Eastern Washington has hired an outside consultant to take a deep scope at the athletic department’s well-documented financial woes in an effort to develop solutions.
The PICTOR Group, based in Reno, Nevada, will conduct a monthslong budget analysis in a process that “will include a review of all relevant documents, on-site visits, and interviews with internal and external stakeholders – including faculty and student groups,” according to an EWU release.
PICTOR will evaluate all Eastern athletics operations and their competitive standing, according to EWU, which announced the hire earlier last week.
The EWU Board of Trustees, which sought out the firm, expects to receive PICTOR’s final analysis and report in February.
EWU paid $38,000 for the service.
EWU athletic director Lynn Hickey was not made available for comment.
“The goal is to have a thorough feasibility assessment of all aspects of the department, looking at strengths, weaknesses, and opportunities,” EWU spokesman Dave Meany told The Spokesman-Review in an email. “The findings will determine the next steps.”
EWU athletics was mired in a deficit of more than $5 million before the coronavirus, which has since led to the Cheney school to recently cut 30% of operating costs from each of its 14 sports.
Coaches and administrators have taken cuts to their salaries in wake of the pandemic.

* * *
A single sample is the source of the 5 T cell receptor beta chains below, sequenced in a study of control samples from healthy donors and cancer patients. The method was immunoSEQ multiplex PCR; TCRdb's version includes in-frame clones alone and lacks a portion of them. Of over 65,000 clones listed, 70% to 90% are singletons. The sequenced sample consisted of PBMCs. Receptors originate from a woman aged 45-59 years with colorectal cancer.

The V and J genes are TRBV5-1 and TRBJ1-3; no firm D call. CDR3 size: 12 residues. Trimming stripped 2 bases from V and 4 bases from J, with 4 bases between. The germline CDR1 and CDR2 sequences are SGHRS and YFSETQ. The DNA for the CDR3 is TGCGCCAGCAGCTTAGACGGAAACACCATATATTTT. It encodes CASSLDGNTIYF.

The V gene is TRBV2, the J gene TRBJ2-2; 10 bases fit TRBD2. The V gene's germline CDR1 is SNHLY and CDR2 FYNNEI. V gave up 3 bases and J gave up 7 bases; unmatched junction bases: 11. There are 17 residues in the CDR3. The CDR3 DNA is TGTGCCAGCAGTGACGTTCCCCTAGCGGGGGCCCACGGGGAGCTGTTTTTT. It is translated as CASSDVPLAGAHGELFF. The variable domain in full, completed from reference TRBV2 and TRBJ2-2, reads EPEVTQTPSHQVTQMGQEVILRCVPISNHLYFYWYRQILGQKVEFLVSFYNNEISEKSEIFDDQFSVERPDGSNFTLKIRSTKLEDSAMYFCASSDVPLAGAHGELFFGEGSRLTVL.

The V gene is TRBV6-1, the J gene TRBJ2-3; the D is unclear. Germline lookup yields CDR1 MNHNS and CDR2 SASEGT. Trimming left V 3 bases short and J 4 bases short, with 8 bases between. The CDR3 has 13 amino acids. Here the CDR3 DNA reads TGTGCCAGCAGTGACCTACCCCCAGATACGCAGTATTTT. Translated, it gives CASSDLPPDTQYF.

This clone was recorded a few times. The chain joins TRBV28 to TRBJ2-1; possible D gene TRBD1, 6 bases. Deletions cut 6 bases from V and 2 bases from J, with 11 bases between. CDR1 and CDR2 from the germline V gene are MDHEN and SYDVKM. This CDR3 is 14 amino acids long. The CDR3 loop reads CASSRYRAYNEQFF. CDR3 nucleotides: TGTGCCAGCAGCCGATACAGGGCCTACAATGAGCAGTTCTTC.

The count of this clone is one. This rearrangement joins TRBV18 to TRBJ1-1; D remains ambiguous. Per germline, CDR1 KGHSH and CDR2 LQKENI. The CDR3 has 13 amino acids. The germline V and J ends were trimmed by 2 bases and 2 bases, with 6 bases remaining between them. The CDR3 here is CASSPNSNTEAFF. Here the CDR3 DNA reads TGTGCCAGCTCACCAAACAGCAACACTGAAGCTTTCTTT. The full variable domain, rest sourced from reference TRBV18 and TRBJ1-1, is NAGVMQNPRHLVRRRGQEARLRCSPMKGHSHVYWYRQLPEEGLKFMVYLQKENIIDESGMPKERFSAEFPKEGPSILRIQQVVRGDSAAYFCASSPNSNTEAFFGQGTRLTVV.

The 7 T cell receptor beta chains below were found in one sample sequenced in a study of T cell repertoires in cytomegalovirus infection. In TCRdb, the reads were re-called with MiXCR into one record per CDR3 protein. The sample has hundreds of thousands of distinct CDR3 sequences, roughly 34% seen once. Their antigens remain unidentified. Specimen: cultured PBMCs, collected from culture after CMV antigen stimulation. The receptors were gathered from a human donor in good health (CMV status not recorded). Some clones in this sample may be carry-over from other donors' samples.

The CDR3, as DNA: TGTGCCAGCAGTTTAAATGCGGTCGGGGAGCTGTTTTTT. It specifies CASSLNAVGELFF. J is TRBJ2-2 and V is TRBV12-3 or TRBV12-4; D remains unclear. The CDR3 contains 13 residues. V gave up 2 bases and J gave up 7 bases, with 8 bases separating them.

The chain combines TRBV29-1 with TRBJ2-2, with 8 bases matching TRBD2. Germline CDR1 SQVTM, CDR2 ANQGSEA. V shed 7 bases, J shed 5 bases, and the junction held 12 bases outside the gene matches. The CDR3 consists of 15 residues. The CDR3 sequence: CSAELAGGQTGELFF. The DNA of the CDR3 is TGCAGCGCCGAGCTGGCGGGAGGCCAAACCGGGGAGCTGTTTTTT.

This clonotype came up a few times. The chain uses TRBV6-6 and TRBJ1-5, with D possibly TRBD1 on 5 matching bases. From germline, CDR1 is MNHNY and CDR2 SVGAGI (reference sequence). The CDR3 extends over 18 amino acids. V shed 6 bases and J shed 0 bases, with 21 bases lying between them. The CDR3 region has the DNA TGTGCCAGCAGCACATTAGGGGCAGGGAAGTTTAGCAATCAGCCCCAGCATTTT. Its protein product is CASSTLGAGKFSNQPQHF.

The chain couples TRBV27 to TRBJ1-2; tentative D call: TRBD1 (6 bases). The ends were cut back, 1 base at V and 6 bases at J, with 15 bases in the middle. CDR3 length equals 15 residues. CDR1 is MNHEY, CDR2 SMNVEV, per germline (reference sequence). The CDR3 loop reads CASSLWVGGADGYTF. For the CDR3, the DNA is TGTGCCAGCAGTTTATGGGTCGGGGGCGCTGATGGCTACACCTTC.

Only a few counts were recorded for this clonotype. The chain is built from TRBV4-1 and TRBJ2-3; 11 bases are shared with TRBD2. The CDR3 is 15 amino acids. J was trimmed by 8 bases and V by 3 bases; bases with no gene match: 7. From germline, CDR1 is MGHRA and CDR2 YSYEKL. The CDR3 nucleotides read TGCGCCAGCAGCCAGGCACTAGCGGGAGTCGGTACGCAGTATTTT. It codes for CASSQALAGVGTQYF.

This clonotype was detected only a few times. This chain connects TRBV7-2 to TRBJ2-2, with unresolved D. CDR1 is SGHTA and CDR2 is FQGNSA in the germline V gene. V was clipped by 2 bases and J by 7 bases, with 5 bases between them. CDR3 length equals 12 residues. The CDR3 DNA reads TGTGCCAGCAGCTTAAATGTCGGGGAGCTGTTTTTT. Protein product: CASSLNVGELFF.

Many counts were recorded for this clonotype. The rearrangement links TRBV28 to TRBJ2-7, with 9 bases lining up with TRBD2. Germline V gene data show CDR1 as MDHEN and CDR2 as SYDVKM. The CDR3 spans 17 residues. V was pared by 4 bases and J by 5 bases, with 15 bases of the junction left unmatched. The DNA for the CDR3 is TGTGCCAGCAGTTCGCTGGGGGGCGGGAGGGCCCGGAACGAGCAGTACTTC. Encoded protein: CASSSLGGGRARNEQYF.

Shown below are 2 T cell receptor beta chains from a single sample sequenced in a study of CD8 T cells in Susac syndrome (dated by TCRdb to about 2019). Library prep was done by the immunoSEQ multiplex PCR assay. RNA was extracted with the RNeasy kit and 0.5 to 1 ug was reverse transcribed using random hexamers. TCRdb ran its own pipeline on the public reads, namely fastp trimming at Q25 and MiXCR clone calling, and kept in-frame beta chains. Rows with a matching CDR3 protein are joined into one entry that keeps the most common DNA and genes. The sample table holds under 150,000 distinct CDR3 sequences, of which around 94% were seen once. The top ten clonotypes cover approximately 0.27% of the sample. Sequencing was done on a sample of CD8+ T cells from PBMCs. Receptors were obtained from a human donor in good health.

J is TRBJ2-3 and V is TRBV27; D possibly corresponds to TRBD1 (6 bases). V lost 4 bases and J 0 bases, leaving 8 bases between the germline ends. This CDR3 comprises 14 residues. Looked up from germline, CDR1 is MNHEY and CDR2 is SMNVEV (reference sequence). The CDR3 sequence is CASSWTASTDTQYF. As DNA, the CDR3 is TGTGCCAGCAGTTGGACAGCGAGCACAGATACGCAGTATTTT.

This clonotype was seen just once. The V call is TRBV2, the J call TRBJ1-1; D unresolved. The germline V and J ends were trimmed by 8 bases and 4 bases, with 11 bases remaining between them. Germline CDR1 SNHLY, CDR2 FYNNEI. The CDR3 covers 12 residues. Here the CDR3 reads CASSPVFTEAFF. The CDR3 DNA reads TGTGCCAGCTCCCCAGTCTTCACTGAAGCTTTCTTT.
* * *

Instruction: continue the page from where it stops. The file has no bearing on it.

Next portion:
In February, a group of EWU faculty members voiced its concerns to the Board of Trustees and then-president Mary Cullinan regarding the school’s spending on athletics – roughly $12 million to $14 million a year – that it believed would be better spent in academia, which was also battling major budget shortfalls.
Earlier this year, David Syphers, a physics professor and the treasurer of EWU’s faculty senate, represented a group that requested that school pursue an independent review of the athletic department’s spending and presented proposals.
Among the proposals in the four-person faculty members’ report – a report that wasn’t commissioned by EWU – was that Eastern discontinue athletics or make the cost-saving move of dropping down to NCAA Division II, NCAA III or NAIA.
Cullinan, who received a vote of no confidence from EWU faculty in June, stepped down last month. Dave May, EWU’s provost and vice president for academic affairs, is now the school’s interim president.
The PICTOR Group has “expertise in comprehensive programmatic review and assessment for athletics programs, conferences or national sports organizations,” according to EWU, and has offered reviews on dozens of NCAA athletic departments.
PICTOR released a comprehensive 27-page report of the College of William & Mary University – a small Division I school like EWU with a Football Championship Subdivision Football program – in May 2019, examining everything from finances, academic success, brand recognition, facility to accomplished alumni.
Earlier this month – 15 months after the PICTOR report was released – William & Mary announced it will cut seven nonrevenue sports due to coronavirus-induced budget issues.
PICTOR, which has been in business for six years, has also conducted reviews of Memphis University women’s basketball team and Lehigh women’s field hockey team after allegations of poor culture and mistreatment of players surfaced, according to reports.
The University of Texas at San Antonio, where Hickey was previously an athletic director before stepping down in 2017, used PICTOR in 2018 as part of its “Roadrunner Game Plan – a strategy to achieve excellence.”
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